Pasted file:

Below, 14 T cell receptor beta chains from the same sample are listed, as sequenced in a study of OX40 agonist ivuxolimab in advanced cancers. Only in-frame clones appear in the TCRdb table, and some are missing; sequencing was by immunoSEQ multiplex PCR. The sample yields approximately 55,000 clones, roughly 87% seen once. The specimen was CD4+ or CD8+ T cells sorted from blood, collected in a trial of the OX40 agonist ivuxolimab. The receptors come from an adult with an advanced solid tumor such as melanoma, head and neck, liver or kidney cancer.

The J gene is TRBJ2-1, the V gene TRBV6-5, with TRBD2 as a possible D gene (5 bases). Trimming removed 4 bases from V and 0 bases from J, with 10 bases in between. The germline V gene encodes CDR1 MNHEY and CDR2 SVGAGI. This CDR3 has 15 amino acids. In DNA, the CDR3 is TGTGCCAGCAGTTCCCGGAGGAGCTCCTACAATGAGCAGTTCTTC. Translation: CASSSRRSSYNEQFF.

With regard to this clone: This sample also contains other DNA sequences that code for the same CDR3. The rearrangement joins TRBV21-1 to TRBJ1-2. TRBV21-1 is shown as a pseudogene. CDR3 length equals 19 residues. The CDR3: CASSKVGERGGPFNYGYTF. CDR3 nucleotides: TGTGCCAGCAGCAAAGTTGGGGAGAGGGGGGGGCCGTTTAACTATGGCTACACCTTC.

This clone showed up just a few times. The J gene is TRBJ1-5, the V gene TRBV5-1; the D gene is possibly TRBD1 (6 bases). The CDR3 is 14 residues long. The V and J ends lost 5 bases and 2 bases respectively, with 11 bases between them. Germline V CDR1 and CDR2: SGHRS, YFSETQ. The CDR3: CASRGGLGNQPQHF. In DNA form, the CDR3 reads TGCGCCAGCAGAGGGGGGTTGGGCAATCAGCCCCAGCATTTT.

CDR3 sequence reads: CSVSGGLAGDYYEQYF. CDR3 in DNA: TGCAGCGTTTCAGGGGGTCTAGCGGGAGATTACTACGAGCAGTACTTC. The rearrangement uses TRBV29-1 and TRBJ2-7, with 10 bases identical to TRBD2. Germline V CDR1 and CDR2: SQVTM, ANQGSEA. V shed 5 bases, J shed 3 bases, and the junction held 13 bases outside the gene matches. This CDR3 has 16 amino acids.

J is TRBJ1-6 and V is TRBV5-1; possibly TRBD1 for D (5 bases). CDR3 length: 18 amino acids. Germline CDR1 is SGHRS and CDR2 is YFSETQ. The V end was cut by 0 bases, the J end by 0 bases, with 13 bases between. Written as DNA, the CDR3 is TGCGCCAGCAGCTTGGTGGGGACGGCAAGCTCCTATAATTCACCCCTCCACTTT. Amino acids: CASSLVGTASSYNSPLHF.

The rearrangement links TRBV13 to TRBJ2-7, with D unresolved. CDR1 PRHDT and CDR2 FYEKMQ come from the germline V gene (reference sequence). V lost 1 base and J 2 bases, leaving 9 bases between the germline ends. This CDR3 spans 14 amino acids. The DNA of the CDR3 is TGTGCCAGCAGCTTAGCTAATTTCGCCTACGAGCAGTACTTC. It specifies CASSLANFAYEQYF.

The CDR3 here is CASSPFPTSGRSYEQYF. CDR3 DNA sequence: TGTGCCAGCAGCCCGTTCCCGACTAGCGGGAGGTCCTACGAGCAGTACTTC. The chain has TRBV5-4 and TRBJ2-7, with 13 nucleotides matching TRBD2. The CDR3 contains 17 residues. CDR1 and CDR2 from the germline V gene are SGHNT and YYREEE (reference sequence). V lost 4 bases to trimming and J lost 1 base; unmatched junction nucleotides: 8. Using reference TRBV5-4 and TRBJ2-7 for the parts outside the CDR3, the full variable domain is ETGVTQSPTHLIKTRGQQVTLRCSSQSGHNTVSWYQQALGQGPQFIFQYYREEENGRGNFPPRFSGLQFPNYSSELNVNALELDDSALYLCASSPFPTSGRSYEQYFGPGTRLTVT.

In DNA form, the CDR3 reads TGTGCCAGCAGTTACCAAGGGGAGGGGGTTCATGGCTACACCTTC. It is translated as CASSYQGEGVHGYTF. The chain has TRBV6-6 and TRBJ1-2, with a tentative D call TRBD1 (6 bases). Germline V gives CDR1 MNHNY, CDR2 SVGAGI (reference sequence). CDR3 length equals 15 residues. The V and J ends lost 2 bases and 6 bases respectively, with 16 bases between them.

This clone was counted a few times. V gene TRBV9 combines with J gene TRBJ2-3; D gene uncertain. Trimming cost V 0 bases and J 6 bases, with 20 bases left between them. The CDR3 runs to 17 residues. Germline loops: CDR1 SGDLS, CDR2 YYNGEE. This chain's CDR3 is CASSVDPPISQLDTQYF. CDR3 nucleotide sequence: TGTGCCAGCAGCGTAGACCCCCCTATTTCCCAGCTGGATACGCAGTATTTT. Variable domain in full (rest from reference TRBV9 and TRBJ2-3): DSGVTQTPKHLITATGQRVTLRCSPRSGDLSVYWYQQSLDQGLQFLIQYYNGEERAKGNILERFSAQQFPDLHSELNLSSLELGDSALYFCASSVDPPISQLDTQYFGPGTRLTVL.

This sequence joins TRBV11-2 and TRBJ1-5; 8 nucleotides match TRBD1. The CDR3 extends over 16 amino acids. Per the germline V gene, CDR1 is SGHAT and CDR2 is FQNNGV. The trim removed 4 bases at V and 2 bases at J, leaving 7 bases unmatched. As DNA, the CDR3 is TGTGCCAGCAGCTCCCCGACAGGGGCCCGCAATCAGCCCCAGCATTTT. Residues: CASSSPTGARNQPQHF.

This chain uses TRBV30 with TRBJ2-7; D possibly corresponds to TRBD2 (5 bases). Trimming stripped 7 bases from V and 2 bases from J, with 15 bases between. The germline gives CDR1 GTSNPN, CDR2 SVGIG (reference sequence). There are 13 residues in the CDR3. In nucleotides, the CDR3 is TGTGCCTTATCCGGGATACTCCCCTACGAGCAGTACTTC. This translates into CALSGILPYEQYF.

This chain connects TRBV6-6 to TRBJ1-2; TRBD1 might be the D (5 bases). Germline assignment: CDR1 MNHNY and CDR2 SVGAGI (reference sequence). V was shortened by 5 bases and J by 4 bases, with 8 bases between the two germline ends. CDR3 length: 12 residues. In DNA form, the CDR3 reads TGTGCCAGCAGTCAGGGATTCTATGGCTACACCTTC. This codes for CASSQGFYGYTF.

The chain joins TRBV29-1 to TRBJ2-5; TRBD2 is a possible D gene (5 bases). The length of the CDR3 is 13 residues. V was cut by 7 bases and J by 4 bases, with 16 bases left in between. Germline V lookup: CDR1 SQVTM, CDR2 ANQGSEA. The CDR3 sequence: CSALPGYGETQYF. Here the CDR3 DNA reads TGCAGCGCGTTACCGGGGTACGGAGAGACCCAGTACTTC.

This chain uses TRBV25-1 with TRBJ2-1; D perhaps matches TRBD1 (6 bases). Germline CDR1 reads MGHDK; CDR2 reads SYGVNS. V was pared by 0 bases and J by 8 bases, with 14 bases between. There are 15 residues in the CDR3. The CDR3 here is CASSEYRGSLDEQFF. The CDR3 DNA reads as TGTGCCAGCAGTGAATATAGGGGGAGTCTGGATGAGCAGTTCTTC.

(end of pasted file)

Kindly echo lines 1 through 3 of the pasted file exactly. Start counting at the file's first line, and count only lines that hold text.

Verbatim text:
Below, 14 T cell receptor beta chains from the same sample are listed, as sequenced in a study of OX40 agonist ivuxolimab in advanced cancers. Only in-frame clones appear in the TCRdb table, and some are missing; sequencing was by immunoSEQ multiplex PCR. The sample yields approximately 55,000 clones, roughly 87% seen once. The specimen was CD4+ or CD8+ T cells sorted from blood, collected in a trial of the OX40 agonist ivuxolimab. The receptors come from an adult with an advanced solid tumor such as melanoma, head and neck, liver or kidney cancer.

The J gene is TRBJ2-1, the V gene TRBV6-5, with TRBD2 as a possible D gene (5 bases). Trimming removed 4 bases from V and 0 bases from J, with 10 bases in between. The germline V gene encodes CDR1 MNHEY and CDR2 SVGAGI. This CDR3 has 15 amino acids. In DNA, the CDR3 is TGTGCCAGCAGTTCCCGGAGGAGCTCCTACAATGAGCAGTTCTTC. Translation: CASSSRRSSYNEQFF.

With regard to this clone: This sample also contains other DNA sequences that code for the same CDR3. The rearrangement joins TRBV21-1 to TRBJ1-2. TRBV21-1 is shown as a pseudogene. CDR3 length equals 19 residues. The CDR3: CASSKVGERGGPFNYGYTF. CDR3 nucleotides: TGTGCCAGCAGCAAAGTTGGGGAGAGGGGGGGGCCGTTTAACTATGGCTACACCTTC.